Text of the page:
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Best tunes of 2012: #3 First Aid Kit “Emmylou”

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If you had asked me in my youth if there was a type of music that I disliked, I would have answered without hesitation: Country.

To be fair, it was the music of my parents* and teenagers rarely pick up on the music of the previous generation, at least not right away. Then, the “new” country hit the fan in the 80s and 90s, spraying the music of Shania Twain and Garth Brooks – really more pop than country – all over the radio. Is it any wonder, then, that I wasn’t a fan of the genre? Still, as more time has gone on, I have found myself being drawn in by more bands flying the alt-country banner, music influenced by the country music of old.

Back in 2012, some of the bands that were putting out my favourite music were all rocking this sound, bands like Cuff the Duke, The Wooden Sky and yes, First Aid Kit. This latter act may have considered themselves more of a folk band but if you listen to the twang and slide guitar of today’s song, “Emmylou”, you certainly couldn’t discount their country influences. Then, of course, there’s the lyric content. The song metaphorically references legendary country duos Johnny Cash and June Carter-Cash and Gram Parsons and Emmylou Harris** to bolster the comparison of singing partnerships with entangled lovers.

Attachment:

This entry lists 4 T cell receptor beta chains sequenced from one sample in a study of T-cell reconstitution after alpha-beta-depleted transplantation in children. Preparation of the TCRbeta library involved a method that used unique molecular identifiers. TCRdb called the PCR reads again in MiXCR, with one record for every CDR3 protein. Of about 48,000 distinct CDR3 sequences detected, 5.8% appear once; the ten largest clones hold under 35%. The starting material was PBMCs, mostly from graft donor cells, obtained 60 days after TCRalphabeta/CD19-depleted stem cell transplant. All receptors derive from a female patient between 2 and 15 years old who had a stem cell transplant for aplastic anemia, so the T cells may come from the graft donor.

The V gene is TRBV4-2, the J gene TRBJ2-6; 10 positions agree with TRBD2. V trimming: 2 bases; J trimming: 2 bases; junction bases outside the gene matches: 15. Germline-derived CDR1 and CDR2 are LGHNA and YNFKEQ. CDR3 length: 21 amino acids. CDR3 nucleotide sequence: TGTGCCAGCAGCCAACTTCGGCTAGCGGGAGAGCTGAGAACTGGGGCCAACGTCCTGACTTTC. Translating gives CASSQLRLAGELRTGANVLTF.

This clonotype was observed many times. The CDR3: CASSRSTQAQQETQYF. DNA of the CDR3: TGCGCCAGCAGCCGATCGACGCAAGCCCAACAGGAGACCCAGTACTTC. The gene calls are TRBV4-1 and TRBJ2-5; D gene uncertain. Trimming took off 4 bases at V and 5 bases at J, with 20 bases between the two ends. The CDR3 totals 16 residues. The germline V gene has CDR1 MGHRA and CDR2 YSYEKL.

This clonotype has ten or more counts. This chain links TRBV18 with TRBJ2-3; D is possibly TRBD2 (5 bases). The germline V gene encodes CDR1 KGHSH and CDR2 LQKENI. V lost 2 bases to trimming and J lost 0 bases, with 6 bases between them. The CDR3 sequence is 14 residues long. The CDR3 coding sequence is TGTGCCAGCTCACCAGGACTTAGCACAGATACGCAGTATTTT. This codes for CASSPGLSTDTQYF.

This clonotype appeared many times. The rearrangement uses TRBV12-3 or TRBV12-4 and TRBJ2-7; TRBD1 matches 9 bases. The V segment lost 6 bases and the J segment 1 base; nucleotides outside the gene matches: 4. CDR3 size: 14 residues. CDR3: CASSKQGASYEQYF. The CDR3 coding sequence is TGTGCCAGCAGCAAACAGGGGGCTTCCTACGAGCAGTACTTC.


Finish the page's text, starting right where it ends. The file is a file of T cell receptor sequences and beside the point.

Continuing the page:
“Oh the bitter winds are coming in
And I’m already missing the summer
Stockholm’s cold but I’ve been told
I was born to endure this kind of weather”

And, yes, you read and heard that right.

First Aid Kit’s twin driving forces, sisters Johanna and Klara Söderberg, are both from the northern climes of Sweden. It shouldn’t be that surprising that a band of such quality comes from the Scandinavian country**, but that they sound like this is somewhat unexpected. And it’s their sound that gained them such popularity. They first cracked popular attention with a YouTube video of them performing a cover of Fleet Foxes’ “Tiger mountain peasant song” and perhaps because of this, many writers had First Aid Kit stealing the helm of brilliance from that same band. All you have to do is listen to the angelic vocal harmonies sung by the sisters to understand why the critics raved.

“Emmylou” was the second single off of First Aid Kit’s second album “The lion’s roar”. I remember liking the album enough when I first heard it but was far too preoccupied with so much new music being released to spend enough time with it. Then, later in the year, the album happened to come up randomly on my iPod while doing some spring cleaning and it suddenly clicked with me. I must have listened to “Emmylou” a half-dozen times on repeat. I was so hooked that I had to share it with my wife, Victoria. Once she got over the initial shock at the country sound, she really enjoyed the song as well. It really is a beautiful tune and captures the yearning and pure pleasure of love.